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Movie review: "The One I Love" is a phenomenal eyebrow raiser and headscratcher

The One I Love

Rating:
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"The One I Love"-- 5 stars

Stars Elisabeth Moss and Mark Duplass attend the premiere of their film "The One I Love"
Photo by Alberto E. Rodriguez/Getty Images

Excuse my language, but I'm a sucker and a fan of a good "mindf--k" flick. From the subtle to the extreme, I love getting the wool pulled over my eyes and the carpet pulled out from under me during a cinematic experience. They are not always weird niche films and not always horror movies. Some can be romances ("Eternal Sunshine of the Spotless Mind") and others can ascend to be blockbusters ("Inception"). No matter the crudeness of the name, mindf--k films are their own storied sub-genre. Blogger Couch Popcorn composed a stellar list of 23 such films in 2012 and added 15 more this year. Digital Spy has a decent list and even a few Internet Movie Database users have chimed in. Take a look and you will see many favorites and know what I am talking about. With the new independent film, "The One I Love," now playing in limited theaters and Video On Demand, we have a new entry to crack into those lists.

In today's day and age of instant information and prevalent spoilers, it's hard for a secretive film, let alone a good mindf--k film where secrets are essential, to succeed. Too often, overindulgent marketing or sniping paparazzi ruin plot clues before a movie even finishes filming. Need an example? Just look at the present stream where everyone who takes even a piss or a sip of coffee on the set of J.J. Abrams' new "Star Wars" films makes social media headlines. Movies get ruined before they even get their full chance. Fifteen years ago, during the summer of "The Sixth Sense" and "The Blair Witch Project," we would have never heard of this kind of stuff during film production that we do now. Unless you are Christopher Nolan, today, filmmakers almost have to go the unnoticed independent route to pull off a true under-the-radar film. Anything bigger alarms the Twitter-sphere of spoilerification.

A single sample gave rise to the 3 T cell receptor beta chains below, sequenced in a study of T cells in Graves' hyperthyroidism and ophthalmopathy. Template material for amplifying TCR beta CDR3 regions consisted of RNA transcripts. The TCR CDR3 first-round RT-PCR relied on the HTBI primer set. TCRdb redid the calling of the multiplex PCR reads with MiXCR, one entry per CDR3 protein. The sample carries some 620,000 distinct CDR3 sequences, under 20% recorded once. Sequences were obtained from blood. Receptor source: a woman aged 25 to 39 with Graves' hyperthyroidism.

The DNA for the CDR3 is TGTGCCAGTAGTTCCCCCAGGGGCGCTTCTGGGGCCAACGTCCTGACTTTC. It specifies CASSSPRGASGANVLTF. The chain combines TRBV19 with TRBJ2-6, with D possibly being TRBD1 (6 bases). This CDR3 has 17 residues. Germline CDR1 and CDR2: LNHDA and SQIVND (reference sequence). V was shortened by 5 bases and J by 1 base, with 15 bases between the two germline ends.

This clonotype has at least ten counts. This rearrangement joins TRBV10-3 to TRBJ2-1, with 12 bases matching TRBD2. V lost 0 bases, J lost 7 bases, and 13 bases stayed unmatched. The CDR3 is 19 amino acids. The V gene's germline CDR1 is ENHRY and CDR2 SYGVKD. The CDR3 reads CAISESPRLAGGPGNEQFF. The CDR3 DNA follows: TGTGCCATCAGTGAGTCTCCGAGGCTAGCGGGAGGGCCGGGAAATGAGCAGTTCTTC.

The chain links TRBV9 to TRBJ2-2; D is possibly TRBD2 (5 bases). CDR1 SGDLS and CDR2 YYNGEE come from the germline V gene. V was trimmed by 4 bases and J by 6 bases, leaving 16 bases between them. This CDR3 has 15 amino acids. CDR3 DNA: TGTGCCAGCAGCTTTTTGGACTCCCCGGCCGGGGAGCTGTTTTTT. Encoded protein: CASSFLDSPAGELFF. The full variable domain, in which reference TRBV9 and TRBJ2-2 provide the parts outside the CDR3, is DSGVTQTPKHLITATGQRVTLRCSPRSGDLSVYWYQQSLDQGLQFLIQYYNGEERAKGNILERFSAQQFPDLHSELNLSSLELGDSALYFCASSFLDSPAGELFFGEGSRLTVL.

That is the route taken by director Charlie McDowell and screenwriter Justin Lader for "The One I Love." Both are making their feature film debuts from short film specialization. Produced by Mel Eslyn and her mumblecore genre people who brought you "Safety Not Guaranteed," "Your Sister's Sister," and "Touchy Feely," this film debuted at the 2014 Sundance Film Festival to rave reviews and has played at twelve other festivals since then, including Tribeca in New York, gaining more momentum and notoriety. It's now getting its mainstream shot. "The One I Love" is a film I hope finds a wider audience and catches on to more popularity. What follows is spoiler-free and is the absolute most I can explain without ruining a great experience.